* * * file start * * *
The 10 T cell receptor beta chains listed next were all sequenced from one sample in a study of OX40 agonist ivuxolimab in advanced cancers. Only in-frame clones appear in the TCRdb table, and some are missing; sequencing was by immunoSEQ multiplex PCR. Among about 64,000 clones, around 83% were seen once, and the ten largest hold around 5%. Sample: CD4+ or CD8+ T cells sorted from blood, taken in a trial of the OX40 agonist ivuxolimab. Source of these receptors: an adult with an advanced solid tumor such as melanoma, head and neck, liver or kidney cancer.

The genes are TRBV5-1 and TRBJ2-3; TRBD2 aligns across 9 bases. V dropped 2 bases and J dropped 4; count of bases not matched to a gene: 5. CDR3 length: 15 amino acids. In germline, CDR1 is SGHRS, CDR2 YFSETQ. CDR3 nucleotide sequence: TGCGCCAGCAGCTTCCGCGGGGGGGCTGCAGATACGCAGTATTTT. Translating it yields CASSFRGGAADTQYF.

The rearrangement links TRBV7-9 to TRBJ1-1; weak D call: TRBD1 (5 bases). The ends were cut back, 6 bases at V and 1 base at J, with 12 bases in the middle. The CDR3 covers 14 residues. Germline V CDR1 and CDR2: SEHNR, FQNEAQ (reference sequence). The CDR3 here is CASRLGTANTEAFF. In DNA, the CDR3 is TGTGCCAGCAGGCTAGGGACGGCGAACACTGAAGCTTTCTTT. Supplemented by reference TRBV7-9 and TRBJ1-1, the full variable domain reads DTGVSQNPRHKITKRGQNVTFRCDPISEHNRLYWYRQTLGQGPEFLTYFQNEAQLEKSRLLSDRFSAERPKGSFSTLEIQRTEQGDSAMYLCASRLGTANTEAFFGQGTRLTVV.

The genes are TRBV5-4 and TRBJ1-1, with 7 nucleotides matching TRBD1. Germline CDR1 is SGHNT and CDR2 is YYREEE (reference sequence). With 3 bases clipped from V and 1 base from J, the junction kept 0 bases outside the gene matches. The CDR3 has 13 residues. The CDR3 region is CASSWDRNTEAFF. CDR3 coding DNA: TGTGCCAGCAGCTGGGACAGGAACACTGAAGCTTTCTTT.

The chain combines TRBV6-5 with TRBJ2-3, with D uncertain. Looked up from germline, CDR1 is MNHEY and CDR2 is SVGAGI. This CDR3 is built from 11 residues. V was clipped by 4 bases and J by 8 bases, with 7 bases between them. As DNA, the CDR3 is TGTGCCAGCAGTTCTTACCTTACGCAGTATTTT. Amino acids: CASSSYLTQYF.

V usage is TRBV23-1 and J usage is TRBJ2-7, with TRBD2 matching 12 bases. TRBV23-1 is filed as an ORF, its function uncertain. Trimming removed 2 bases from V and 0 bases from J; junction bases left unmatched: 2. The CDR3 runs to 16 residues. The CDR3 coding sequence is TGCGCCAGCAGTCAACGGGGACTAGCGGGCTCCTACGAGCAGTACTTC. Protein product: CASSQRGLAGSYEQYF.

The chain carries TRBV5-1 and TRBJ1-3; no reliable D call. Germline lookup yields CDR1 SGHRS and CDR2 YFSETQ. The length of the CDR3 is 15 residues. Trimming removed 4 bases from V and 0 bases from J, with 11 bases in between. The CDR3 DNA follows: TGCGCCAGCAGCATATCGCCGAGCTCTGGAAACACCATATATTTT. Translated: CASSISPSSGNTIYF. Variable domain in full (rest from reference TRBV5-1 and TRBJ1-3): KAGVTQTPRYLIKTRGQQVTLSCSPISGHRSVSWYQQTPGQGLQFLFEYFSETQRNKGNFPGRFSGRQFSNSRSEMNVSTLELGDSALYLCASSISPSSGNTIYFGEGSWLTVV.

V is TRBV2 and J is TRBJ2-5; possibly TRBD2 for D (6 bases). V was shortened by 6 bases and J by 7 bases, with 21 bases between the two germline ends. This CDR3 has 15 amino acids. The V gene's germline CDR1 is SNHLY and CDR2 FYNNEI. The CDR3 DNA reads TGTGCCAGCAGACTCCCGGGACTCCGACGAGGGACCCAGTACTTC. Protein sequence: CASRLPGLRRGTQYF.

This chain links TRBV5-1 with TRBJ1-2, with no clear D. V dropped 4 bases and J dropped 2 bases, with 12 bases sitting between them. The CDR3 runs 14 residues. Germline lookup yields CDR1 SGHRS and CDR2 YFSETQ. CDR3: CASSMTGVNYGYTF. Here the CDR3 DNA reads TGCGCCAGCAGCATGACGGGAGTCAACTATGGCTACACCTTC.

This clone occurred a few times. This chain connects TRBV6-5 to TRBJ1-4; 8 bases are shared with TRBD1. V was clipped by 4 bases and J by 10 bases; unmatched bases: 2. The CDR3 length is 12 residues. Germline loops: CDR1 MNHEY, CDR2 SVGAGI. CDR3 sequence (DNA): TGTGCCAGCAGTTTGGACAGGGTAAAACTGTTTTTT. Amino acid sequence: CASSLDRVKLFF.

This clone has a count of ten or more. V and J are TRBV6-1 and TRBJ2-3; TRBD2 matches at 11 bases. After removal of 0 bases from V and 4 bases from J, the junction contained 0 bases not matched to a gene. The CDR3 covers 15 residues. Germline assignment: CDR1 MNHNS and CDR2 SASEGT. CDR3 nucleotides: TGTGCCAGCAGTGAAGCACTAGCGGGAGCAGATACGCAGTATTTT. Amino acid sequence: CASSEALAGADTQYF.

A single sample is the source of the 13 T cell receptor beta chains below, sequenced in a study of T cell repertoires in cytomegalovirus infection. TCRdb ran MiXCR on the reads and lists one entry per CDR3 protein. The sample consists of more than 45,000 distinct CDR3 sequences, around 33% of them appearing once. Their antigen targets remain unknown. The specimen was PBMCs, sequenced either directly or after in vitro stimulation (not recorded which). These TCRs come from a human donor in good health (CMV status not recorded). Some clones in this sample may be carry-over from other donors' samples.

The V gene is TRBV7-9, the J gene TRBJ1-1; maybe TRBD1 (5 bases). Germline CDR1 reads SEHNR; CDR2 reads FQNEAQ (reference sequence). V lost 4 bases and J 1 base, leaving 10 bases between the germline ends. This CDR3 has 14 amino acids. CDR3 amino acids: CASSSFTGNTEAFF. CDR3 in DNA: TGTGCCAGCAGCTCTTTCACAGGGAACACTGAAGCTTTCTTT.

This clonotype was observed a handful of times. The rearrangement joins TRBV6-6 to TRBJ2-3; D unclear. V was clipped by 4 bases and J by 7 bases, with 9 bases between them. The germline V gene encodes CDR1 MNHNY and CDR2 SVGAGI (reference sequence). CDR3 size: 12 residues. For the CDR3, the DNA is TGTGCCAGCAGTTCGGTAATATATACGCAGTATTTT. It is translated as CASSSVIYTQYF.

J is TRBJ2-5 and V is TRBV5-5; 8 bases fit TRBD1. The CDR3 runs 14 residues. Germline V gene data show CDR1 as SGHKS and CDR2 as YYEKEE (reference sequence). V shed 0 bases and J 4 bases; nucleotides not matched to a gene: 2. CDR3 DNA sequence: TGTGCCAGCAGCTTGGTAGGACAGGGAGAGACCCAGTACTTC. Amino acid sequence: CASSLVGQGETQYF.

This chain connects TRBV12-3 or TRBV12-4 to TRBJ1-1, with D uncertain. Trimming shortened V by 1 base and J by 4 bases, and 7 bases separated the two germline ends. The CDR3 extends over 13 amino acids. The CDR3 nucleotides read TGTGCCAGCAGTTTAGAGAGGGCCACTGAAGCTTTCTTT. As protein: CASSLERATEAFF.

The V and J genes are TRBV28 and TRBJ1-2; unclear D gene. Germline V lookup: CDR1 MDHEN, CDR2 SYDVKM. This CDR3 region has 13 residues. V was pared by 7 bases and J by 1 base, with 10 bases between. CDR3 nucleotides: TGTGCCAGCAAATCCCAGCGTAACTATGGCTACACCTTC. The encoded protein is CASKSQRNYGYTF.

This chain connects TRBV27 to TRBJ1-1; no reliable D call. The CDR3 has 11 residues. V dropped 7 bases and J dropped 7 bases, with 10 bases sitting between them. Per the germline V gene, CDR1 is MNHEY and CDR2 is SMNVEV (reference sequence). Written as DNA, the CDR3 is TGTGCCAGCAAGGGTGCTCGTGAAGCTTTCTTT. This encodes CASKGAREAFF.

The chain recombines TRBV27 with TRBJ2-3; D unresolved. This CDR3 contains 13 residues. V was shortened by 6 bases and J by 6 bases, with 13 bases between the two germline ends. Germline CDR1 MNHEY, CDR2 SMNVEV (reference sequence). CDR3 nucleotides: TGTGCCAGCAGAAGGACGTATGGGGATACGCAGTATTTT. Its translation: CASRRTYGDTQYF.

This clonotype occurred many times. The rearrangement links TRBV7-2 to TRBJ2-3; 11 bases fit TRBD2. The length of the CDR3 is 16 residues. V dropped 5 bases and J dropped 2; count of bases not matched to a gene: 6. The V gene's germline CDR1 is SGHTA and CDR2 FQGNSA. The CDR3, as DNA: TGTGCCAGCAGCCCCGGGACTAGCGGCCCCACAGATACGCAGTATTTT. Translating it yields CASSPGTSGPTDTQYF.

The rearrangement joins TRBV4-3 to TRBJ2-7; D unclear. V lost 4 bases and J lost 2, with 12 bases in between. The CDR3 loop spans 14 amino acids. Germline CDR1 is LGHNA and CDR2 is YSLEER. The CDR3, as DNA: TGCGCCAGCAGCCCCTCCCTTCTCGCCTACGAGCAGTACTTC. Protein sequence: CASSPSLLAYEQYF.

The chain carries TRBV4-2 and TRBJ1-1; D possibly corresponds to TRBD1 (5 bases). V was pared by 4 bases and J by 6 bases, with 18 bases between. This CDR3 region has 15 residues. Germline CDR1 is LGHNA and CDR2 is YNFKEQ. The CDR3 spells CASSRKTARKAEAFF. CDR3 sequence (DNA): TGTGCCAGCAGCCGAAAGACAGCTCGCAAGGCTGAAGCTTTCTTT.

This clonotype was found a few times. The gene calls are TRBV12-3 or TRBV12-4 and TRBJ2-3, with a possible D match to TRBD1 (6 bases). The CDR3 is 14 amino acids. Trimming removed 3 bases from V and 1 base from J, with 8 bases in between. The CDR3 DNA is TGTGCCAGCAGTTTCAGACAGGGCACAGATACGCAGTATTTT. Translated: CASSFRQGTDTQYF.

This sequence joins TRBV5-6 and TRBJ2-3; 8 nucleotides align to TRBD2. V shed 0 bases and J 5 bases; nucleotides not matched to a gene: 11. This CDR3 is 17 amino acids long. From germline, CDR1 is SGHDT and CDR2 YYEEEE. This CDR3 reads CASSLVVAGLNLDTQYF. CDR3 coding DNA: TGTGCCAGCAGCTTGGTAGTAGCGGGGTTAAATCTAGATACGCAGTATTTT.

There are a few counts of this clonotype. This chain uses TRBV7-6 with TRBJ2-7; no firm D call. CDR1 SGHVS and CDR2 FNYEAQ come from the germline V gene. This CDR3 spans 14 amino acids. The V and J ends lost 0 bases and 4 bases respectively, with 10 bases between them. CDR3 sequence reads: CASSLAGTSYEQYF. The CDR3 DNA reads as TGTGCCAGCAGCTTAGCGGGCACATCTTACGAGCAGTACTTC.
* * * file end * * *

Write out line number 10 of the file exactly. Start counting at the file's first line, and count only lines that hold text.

This clone occurred a few times. This chain connects TRBV6-5 to TRBJ1-4; 8 bases are shared with TRBD1. V was clipped by 4 bases and J by 10 bases; unmatched bases: 2. The CDR3 length is 12 residues. Germline loops: CDR1 MNHEY, CDR2 SVGAGI. CDR3 sequence (DNA): TGTGCCAGCAGTTTGGACAGGGTAAAACTGTTTTTT. Amino acid sequence: CASSLDRVKLFF.